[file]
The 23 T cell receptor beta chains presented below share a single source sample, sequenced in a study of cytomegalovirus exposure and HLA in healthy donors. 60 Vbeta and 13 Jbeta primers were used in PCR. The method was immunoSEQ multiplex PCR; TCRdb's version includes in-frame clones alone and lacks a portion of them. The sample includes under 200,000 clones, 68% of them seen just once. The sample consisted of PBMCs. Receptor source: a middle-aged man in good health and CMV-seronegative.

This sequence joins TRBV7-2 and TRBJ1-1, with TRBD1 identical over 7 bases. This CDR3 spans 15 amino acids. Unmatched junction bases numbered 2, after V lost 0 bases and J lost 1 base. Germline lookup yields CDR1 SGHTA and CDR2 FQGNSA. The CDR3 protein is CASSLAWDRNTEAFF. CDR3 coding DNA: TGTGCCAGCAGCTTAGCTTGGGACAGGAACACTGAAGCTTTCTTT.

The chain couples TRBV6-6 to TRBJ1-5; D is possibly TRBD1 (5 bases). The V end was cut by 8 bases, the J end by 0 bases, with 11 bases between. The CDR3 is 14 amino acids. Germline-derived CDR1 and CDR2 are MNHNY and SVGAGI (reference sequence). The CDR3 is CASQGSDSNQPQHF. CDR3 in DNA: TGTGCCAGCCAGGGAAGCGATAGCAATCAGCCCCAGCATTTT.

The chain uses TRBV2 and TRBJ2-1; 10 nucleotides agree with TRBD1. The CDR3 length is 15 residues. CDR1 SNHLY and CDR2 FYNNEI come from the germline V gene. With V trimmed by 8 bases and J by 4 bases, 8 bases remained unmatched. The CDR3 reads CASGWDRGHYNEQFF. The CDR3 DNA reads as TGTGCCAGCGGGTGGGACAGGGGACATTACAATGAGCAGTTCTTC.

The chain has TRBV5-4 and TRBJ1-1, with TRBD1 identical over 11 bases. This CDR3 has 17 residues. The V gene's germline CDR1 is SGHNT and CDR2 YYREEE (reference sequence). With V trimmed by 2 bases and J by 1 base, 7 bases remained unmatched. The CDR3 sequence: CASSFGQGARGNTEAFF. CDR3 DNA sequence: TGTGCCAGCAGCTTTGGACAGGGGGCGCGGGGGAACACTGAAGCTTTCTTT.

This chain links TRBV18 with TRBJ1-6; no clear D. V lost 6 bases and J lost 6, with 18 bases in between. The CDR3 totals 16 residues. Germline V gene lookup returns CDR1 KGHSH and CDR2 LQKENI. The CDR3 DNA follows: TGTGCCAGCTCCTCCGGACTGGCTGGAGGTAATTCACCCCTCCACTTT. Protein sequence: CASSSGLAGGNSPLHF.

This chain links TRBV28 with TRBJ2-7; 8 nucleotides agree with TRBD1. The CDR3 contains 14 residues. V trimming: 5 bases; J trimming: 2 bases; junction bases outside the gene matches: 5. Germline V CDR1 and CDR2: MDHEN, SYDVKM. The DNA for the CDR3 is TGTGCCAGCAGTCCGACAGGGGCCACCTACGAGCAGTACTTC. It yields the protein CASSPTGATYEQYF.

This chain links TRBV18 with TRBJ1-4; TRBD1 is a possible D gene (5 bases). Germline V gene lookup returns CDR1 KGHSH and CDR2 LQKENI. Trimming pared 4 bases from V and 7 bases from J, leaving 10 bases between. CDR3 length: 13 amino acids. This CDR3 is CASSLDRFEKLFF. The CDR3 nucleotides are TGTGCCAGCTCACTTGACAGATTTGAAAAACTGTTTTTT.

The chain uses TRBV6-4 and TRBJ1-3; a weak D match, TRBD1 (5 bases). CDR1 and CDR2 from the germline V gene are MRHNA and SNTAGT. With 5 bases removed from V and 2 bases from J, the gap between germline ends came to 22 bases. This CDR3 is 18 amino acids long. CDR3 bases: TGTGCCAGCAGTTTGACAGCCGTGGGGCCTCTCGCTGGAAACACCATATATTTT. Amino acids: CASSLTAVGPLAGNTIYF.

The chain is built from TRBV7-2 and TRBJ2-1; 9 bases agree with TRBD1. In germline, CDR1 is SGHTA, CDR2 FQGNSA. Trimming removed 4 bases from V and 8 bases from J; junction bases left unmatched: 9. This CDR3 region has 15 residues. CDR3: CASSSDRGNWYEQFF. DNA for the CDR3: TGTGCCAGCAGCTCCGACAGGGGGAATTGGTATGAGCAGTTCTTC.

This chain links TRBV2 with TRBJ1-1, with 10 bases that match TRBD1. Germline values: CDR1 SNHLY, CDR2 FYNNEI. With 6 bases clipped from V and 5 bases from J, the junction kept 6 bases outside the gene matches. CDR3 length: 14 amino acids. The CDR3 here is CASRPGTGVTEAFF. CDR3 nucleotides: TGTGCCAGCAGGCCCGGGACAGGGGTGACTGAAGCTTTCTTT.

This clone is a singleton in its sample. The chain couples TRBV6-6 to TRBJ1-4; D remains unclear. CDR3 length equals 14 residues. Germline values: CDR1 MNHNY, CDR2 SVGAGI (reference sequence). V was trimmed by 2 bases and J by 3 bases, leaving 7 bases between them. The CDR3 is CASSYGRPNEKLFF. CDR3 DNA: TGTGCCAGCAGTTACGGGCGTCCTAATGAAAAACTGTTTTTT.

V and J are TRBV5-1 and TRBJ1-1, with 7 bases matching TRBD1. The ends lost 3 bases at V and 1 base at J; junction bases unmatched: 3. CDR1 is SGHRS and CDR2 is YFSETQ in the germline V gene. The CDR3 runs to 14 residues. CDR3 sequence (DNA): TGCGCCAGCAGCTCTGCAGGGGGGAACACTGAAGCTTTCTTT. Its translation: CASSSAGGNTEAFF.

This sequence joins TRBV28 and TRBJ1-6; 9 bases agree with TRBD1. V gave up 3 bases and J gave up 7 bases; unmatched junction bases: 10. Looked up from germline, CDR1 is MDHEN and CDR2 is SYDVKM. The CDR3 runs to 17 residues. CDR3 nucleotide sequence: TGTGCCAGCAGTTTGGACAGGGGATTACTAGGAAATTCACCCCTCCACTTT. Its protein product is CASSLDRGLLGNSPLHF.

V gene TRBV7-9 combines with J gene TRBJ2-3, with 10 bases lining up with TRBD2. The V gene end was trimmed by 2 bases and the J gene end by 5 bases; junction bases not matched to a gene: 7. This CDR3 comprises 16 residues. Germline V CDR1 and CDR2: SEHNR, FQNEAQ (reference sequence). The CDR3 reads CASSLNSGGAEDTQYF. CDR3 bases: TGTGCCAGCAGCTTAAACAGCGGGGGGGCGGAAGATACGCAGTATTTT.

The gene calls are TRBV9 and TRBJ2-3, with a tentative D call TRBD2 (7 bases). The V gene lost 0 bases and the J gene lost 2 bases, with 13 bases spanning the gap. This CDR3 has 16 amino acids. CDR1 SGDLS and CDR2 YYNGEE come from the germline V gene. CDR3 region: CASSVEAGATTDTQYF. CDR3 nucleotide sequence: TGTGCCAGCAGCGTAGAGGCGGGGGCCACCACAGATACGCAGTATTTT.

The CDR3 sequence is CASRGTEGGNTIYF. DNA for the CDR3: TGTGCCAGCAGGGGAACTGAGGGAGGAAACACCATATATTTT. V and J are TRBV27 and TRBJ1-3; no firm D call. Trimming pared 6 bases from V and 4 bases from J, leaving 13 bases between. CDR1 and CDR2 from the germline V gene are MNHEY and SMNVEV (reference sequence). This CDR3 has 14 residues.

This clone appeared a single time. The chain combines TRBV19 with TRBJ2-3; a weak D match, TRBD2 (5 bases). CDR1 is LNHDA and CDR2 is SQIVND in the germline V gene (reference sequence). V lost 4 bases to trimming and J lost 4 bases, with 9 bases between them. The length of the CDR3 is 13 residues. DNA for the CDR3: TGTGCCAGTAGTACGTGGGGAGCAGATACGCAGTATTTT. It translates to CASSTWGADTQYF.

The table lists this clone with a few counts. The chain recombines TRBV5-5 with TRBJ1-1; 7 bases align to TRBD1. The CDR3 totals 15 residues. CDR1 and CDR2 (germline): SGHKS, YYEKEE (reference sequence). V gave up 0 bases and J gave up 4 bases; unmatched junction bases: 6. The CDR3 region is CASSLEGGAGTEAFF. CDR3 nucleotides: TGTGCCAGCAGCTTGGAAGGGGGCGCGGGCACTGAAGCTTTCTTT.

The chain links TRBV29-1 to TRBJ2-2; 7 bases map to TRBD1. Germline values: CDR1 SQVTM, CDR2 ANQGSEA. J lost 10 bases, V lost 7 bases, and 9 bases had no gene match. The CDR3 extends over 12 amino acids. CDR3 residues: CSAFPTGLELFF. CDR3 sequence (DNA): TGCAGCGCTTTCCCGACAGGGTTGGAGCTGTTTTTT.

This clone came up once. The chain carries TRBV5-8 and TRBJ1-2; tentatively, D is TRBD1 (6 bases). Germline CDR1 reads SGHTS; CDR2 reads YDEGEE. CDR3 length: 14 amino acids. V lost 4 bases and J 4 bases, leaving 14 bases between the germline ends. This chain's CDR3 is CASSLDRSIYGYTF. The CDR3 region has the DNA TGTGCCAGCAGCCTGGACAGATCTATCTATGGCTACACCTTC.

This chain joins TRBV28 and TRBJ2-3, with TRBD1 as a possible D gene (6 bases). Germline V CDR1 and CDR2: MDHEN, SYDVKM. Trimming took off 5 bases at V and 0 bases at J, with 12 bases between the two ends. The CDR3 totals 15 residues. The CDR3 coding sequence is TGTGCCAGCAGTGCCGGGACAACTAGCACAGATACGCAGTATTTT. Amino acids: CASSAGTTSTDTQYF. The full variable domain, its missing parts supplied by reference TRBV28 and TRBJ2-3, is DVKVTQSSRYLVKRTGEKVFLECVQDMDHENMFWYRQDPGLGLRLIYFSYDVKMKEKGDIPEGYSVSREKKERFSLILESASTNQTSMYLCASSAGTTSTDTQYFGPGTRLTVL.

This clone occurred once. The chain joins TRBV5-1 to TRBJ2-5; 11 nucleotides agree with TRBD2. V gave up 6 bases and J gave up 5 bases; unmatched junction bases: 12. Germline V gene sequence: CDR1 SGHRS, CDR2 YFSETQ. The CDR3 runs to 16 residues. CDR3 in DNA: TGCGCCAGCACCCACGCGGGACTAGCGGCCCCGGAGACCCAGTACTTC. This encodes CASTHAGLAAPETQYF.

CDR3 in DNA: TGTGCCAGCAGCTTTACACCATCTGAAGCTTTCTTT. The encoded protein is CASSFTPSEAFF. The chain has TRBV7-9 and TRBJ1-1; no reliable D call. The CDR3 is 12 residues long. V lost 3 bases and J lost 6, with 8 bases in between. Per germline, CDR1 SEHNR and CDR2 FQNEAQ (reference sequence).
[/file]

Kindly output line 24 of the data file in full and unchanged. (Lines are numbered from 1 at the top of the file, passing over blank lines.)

CDR3 in DNA: TGTGCCAGCAGCTTTACACCATCTGAAGCTTTCTTT. The encoded protein is CASSFTPSEAFF. The chain has TRBV7-9 and TRBJ1-1; no reliable D call. The CDR3 is 12 residues long. V lost 3 bases and J lost 6, with 8 bases in between. Per germline, CDR1 SEHNR and CDR2 FQNEAQ (reference sequence).